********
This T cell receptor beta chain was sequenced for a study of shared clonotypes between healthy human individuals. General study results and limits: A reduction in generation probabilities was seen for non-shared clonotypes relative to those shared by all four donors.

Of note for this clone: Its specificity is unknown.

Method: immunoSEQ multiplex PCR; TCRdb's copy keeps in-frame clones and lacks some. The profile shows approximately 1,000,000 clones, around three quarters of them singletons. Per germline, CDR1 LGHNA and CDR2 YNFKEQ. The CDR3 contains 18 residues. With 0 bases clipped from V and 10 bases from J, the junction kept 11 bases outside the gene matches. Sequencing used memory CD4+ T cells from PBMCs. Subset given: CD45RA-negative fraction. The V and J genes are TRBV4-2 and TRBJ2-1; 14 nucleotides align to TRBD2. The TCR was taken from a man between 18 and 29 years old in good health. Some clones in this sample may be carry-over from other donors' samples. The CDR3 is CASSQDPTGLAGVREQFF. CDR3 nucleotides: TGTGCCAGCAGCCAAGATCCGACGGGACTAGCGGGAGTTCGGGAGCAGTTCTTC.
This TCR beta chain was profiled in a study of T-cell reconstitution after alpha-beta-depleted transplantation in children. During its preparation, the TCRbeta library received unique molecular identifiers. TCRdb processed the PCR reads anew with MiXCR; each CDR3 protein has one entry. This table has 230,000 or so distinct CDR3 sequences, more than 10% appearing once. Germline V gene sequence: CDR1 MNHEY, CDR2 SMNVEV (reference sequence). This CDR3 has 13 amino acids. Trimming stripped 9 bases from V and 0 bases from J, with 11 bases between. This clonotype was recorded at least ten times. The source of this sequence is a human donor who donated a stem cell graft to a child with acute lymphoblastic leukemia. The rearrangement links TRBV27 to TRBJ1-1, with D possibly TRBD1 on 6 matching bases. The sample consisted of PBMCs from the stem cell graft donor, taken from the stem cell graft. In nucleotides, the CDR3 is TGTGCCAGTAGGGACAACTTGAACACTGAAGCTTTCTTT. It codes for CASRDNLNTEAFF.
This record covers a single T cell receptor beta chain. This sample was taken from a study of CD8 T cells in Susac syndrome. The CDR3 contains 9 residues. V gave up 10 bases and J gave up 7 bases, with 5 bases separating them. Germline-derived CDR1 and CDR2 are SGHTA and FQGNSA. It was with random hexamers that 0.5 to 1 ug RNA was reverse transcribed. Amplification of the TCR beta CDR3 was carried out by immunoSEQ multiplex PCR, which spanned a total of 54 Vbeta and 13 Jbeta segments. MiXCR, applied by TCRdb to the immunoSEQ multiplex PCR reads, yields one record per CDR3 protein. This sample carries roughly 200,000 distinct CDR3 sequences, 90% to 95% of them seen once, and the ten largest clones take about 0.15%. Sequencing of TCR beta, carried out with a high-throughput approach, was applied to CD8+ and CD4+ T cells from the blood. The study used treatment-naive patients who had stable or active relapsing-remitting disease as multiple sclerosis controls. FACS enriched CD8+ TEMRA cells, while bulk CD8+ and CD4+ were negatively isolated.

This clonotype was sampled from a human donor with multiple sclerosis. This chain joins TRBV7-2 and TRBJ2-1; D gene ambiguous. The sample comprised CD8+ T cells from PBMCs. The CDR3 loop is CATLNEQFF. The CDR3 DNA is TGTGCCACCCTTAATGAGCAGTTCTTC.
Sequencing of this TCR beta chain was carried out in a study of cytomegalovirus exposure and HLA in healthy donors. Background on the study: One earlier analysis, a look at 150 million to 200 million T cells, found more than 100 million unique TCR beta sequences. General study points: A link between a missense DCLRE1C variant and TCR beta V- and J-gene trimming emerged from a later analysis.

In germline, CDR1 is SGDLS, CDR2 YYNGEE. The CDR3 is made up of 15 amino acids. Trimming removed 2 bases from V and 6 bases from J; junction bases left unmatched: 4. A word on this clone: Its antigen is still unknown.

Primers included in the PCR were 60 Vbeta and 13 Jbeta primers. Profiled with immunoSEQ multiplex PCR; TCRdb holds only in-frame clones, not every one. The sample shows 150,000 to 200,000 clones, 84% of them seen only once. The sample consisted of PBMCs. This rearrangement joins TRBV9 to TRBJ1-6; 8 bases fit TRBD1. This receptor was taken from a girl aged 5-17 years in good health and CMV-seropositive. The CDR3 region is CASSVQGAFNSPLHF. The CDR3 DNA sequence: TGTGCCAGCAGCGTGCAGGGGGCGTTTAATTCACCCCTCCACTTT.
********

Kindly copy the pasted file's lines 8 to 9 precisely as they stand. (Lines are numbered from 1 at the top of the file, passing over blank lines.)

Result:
In germline, CDR1 is SGDLS, CDR2 YYNGEE. The CDR3 is made up of 15 amino acids. Trimming removed 2 bases from V and 6 bases from J; junction bases left unmatched: 4. A word on this clone: Its antigen is still unknown.

Primers included in the PCR were 60 Vbeta and 13 Jbeta primers. Profiled with immunoSEQ multiplex PCR; TCRdb holds only in-frame clones, not every one. The sample shows 150,000 to 200,000 clones, 84% of them seen only once. The sample consisted of PBMCs. This rearrangement joins TRBV9 to TRBJ1-6; 8 bases fit TRBD1. This receptor was taken from a girl aged 5-17 years in good health and CMV-seropositive. The CDR3 region is CASSVQGAFNSPLHF. The CDR3 DNA sequence: TGTGCCAGCAGCGTGCAGGGGGCGTTTAATTCACCCCTCCACTTT.